A dog had a lucky escape during stage three of the Giro d’Italia 2020 when it ran in front of the peloton on the road to Mount Etna.
The bunch has been enjoying a relatively sedate day early in the race as an eight-rider breakaway set the pace out front, with the huge climb looming in the distance.
But with just under 40km left of the stage to race, disaster almost struck the peloton as a dog wandered out in the road, forcing riders to take evasive action to avoid a fall.
Fortunately riders were heading uphill at the time so the pace was low, and the bunch was able to part to either side of the road and the pass around the dog, with the animal safely walking out the other side unharmed.
There have been plenty of cases of dogs interrupting bike races, sometimes with catastrophic results.
In December last year, a dog wandered onto the course of the Druivencross cyclocross race in Belgium and decided to start chasing riders as they crossed the finish line.
Stage three of the Giro is an early mountain test for the riders, finishing atop the iconic Mount Etna on Sicily.
Peter Sagan almost suffered a big crash during the 2017 Tirreno-Adriatico when a dog walker strolled into his path during the time trial stage.
Luckily the Slovak took evasive action and avoided a fall thanks to his legendary bike-handling skills.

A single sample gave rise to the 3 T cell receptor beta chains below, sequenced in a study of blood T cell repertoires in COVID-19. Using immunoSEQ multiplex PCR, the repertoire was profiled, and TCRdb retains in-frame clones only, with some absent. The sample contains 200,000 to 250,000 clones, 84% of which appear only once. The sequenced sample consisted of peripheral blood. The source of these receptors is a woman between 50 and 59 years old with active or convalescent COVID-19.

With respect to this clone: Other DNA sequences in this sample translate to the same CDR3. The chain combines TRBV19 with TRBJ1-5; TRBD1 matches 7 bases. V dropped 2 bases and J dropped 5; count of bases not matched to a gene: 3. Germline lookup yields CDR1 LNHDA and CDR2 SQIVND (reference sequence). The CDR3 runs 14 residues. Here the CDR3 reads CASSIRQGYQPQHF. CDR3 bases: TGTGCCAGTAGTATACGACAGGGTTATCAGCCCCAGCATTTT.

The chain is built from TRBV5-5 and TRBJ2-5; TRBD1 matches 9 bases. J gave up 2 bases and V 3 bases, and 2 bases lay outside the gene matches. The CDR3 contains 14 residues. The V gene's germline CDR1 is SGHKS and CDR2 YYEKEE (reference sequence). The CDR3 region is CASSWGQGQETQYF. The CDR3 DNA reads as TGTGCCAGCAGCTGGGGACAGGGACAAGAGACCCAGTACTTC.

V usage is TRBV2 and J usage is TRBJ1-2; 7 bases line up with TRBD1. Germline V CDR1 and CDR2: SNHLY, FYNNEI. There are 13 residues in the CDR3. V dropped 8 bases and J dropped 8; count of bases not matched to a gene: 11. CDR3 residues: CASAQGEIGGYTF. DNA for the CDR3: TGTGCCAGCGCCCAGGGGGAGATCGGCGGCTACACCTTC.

The 150km stage runs from Enna in the centre of the island to the summit of the volcano.
Ineos Grenadiers rider Filippo Ganna led the race heading into the stage after his outstanding performance in the opening stage TT.
Geraint Thomas, team leader at Ineos, had a rough day however as he crashed in the neutral zone and then looked to be struggling late into the stage.
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Alex is the digital news editor for CyclingWeekly.com. After gaining experience in local newsrooms, national newspapers and in digital journalism, Alex found his calling in cycling, first as a reporter and now as news editor responsible for Cycling Weekly's online news output.
Since pro cycling first captured his heart during the 2010 Tour de France (specifically the Contador-Schleck battle) and joining CW in 2018, Alex has covered three Tours de France, multiple editions of the Tour of Britain, and the World Championships, while both writing and video presenting for Cycling Weekly. He also specialises in fitness writing, often throwing himself into the deep end to help readers improve their own power numbers.
Away from journalism, Alex is a national level time triallist, avid gamer, and can usually be found buried in an eclectic selection of books.
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